Advertisement

An Ecology of Conflicts

Using Network Analytics to Explore the Data of Building Design
  • Daniel Cardoso LlachEmail author
  • Javier Argota Sánchez-Vaquerizo
Conference paper
Part of the Communications in Computer and Information Science book series (CCIS, volume 1028)

Abstract

The scale and socio-technical complexity of contemporary architectural production poses challenges to researchers and practitioners interested in their description and analysis. This paper discusses the novel use of network analysis techniques to study a dataset comprising thousands of design conflicts reported during design coordination of a large project by a group of architects using BIM software. We discuss in detail three approaches to the use of network analysis techniques on these data, showing their potential to offer topological insights about the phenomenon of contemporary architectural design and construction, which complement other forms of architectural analysis.

Keywords

Architecture Network analysis Design ecology BIM Data visualization 

Notes

Acknowledgements

The authors wish to thank Dr. Kathleen M. Carley and the CASOS Group at CMU for their valuable guidance in employing network science techniques.

References

  1. 1.
    Cardoso Llach, D.: Tracing design ecologies: collecting and visualizing ephemeral data as a method in design and technology studies. In: Vertesi, J., Ribes, D. (eds.) DigitalSTS Handbook. Princeton University Press (2019)Google Scholar
  2. 2.
    Cardoso Llach, D.: Builders of the Vision: Software and the Imagination of Design. Routledge, London, New York (2015)CrossRefGoogle Scholar
  3. 3.
    Brandes, U., et al.: What is network science? Netw. Sci. 1, 1–15 (2013)MathSciNetCrossRefGoogle Scholar
  4. 4.
    Hopkins, A.L.: Network pharmacology. Nat. Biotechnol. 25, 1110–1111 (2007)CrossRefGoogle Scholar
  5. 5.
    Arquilla, J., Ronfeldt, D.: Networks and Netwars: The Future of Terror, Crime, and Militancy. RAND, Santa Monica (2001)Google Scholar
  6. 6.
    Weingart, S.: Topic modeling and network analysis. The Scottbot irregular, 15 November 2011. http://www.scottbot.net/HIAL/?p=221
  7. 7.
    McCallum, A., Corrada-Emmanuel, A., Wang, X.: Topic and role discovery in social networks. In: Proceedings of the 19th International Joint Conference on Artificial Intelligence, IJCAI 2005, pp. 786–791. Morgan Kaufmann Publishers Inc., San Francisco, CA, USA (2005). http://dl.acm.org/citation.cfm?id=1642293.1642419
  8. 8.
    Wu, L., et al.: Mining face-to-face interaction networks using sociometric badges: predicting productivity in an IT configuration task. In: Proceedings of the International Conference on Information Systems (2008)Google Scholar
  9. 9.
    Porta, S., Crucitti, P., Latora, V.: The network analysis of urban streets: a primal approach. Environ. Plann. B: Plann. Des. 33, 705–725 (2006)CrossRefGoogle Scholar
  10. 10.
    Alexander, C.: A city is not a tree. Archit. Forum 122, 58–62 (1965)Google Scholar
  11. 11.
    He, Y., Luo, J.: Novelty, conventionality, and value of invention. In: Gero, J.S. (ed.) Design Computing and Cognition ’16, pp. 23–38. Springer, Cham (2017).  https://doi.org/10.1007/978-3-319-44989-0_2CrossRefGoogle Scholar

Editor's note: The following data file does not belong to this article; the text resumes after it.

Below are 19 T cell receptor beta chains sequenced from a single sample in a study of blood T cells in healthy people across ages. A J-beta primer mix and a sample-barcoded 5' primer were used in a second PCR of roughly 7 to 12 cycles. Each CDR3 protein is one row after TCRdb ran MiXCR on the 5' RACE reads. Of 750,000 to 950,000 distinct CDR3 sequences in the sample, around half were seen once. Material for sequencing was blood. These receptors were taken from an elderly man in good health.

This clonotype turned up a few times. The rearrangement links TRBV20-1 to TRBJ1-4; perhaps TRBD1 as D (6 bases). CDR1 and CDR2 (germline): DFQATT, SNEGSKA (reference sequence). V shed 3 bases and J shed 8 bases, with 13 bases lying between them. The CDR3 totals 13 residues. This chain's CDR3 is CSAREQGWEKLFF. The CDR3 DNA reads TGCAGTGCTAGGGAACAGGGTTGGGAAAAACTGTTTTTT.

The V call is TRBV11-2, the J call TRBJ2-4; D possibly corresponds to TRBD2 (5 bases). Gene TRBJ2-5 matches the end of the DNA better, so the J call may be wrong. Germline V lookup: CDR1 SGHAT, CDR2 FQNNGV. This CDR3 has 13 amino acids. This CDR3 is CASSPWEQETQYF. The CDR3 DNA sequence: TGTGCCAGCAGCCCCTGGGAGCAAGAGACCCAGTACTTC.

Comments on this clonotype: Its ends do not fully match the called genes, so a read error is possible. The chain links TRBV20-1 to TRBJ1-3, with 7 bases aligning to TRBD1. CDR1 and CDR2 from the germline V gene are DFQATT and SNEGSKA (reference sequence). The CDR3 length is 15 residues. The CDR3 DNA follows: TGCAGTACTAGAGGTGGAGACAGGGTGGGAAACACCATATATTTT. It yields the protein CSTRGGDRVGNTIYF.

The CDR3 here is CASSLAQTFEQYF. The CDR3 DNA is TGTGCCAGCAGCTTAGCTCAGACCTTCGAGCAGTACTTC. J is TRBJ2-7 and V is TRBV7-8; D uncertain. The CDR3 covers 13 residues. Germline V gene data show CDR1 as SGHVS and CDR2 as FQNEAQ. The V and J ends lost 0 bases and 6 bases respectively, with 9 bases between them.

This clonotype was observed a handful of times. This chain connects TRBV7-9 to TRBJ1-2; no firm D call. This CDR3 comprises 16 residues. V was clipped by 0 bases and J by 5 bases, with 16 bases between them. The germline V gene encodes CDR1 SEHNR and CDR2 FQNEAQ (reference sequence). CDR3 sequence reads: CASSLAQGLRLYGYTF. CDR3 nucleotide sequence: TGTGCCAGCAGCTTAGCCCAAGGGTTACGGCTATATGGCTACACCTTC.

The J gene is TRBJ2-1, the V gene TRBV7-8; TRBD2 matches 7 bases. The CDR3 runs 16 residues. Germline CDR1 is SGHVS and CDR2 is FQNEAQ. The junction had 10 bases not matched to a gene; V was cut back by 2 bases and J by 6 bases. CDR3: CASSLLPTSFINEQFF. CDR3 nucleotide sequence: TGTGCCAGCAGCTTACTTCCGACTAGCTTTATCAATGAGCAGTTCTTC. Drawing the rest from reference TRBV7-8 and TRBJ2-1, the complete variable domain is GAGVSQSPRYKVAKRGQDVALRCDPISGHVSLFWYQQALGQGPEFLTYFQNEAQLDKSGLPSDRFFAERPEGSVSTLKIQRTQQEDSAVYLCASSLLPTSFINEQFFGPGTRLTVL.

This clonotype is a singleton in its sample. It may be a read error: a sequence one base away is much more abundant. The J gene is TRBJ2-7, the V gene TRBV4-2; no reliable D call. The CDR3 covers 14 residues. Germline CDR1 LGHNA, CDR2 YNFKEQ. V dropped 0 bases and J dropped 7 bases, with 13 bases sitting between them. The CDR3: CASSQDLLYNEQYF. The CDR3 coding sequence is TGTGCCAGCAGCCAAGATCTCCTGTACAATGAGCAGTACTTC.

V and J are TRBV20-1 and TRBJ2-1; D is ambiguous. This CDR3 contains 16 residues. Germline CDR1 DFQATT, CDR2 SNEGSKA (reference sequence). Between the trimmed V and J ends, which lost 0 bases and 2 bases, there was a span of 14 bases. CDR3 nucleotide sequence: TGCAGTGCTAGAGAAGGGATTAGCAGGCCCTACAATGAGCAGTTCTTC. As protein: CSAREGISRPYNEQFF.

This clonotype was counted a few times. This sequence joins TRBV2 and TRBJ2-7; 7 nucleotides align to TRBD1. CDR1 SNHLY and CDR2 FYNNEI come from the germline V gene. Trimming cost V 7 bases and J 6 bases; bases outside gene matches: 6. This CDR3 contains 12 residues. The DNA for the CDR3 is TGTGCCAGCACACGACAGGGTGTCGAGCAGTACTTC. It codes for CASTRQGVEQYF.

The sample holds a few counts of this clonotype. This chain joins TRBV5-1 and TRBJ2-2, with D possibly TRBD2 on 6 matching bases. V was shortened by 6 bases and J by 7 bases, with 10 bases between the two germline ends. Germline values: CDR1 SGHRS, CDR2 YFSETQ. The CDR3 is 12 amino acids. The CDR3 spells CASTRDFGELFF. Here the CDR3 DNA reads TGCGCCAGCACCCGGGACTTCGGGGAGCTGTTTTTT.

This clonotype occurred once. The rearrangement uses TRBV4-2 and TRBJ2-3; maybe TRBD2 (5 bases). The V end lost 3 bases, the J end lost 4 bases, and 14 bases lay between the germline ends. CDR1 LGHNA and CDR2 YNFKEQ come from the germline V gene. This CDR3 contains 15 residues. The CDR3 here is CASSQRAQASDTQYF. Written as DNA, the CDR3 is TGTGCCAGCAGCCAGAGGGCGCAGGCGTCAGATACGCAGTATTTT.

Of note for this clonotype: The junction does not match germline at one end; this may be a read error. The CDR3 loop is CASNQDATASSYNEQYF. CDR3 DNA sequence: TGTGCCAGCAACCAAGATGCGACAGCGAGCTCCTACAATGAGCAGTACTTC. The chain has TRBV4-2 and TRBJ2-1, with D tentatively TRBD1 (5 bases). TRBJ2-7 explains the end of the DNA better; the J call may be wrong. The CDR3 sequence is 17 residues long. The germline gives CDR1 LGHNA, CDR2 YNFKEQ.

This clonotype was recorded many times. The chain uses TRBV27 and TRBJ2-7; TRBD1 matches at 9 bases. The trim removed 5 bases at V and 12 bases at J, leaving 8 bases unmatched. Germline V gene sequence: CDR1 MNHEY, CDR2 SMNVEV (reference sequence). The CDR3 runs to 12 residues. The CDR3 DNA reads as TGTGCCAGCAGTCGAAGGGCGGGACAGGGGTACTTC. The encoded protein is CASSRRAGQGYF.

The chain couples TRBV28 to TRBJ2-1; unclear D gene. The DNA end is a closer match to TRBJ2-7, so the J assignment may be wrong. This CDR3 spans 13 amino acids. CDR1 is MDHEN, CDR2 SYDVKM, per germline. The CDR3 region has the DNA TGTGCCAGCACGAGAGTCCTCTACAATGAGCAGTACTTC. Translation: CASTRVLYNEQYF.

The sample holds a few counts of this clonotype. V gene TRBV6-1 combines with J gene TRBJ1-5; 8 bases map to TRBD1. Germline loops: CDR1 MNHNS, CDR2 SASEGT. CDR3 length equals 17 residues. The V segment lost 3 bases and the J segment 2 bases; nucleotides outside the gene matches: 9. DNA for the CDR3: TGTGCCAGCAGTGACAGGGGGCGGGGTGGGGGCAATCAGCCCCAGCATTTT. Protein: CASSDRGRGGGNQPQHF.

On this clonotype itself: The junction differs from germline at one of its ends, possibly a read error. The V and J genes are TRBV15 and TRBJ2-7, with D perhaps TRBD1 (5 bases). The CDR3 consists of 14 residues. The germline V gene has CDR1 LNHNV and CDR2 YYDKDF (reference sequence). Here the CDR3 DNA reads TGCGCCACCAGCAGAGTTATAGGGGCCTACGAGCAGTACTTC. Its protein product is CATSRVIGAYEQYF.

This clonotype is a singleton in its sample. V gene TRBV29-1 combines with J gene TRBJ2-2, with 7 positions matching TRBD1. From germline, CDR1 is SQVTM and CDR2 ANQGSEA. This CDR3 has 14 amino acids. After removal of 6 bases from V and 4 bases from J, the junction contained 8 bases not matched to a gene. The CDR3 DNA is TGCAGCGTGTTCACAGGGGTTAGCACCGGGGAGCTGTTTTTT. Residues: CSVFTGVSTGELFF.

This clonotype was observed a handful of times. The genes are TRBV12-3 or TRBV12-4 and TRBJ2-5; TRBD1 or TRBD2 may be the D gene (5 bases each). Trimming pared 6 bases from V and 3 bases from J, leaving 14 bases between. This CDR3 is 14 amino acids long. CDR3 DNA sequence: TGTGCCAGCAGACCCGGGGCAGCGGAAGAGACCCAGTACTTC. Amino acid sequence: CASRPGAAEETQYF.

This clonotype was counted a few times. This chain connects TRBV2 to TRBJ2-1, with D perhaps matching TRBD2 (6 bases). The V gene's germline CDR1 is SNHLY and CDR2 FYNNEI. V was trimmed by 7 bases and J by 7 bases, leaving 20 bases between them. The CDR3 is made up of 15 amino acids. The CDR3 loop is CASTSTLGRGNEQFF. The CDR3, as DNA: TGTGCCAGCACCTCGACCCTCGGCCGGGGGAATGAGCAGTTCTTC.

12. 12.
    Sarkar, S., Gero, J.S.: The topology of social influence and the dynamics of design product adoption. In: Gero, J.S. (ed.) Design Computing and Cognition ’16, pp. 653–665. Springer, Cham (2017).  https://doi.org/10.1007/978-3-319-44989-0_35CrossRefGoogle Scholar
  13. 13.
    Ammon, S., Hinterwaldner, I. (eds.): Architecture and the Structured Image in Imagery in the Age of Modelling: Operative Artifacts in the Design Process in Architecture and Engineering. Springer, Heidelberg (2017)Google Scholar
  14. 14.
    Drieger, P.: Semantic network analysis as a method for visual text analytics. Procedia Soc. Behav. Sci. 79, 4–17 (2013)CrossRefGoogle Scholar
  15. 15.
    Carley, K., et al.: ORA User’s Guide 2013. ISR, SCS, Carnegie Mellon University, Pittsburgh (2013)Google Scholar
  16. 16.
    Borgatti, S.P., Everett, M.G.: Network analysis of 2-mode data. Soc. Netw. 19, 243–269 (1997)CrossRefGoogle Scholar
  17. 17.
    Latapy, M., Magnien, C., Del Vecchio, N.: Basic notions for the analysis of large two-mode networks. Soc. Netw. 30(1), 31–48 (2008)CrossRefGoogle Scholar
  18. 18.
    Eades, P.: A heuristic for graph drawing. Congr. Numer. 42, 149–160 (1984)MathSciNetGoogle Scholar
  19. 19.
    Carley, K.: Smart agents and organizations of the future. Handb. New Media 12, 206–220 (2002)Google Scholar
  20. 20.
    Fagan, S., Gençay, R.: An introduction to textual econometrics. In: Handbook of Empirical Economics and Finance, pp. 133–153. CRC Press (2010)Google Scholar
  21. 21.
    Johnson-Laird, P.: Mental Models. Harvard University Press, Cambridg (1983)Google Scholar
  22. 22.
    Pfitzner, R., et al.: Betweenness preference: quantifying correlations in the topological dynamics of temporal networks. Phys. Rev. Lett. 110, 198701: 1–5 (2013)Google Scholar

Copyright information

© Springer Nature Singapore Pte Ltd. 2019

Authors and Affiliations

  • Daniel Cardoso Llach
    • 1
    Email author
  • Javier Argota Sánchez-Vaquerizo
    • 1
  1. 1.Computational Design Laboratory, School of ArchitectureCarnegie Mellon UniversityPittsburghUSA

Personalised recommendations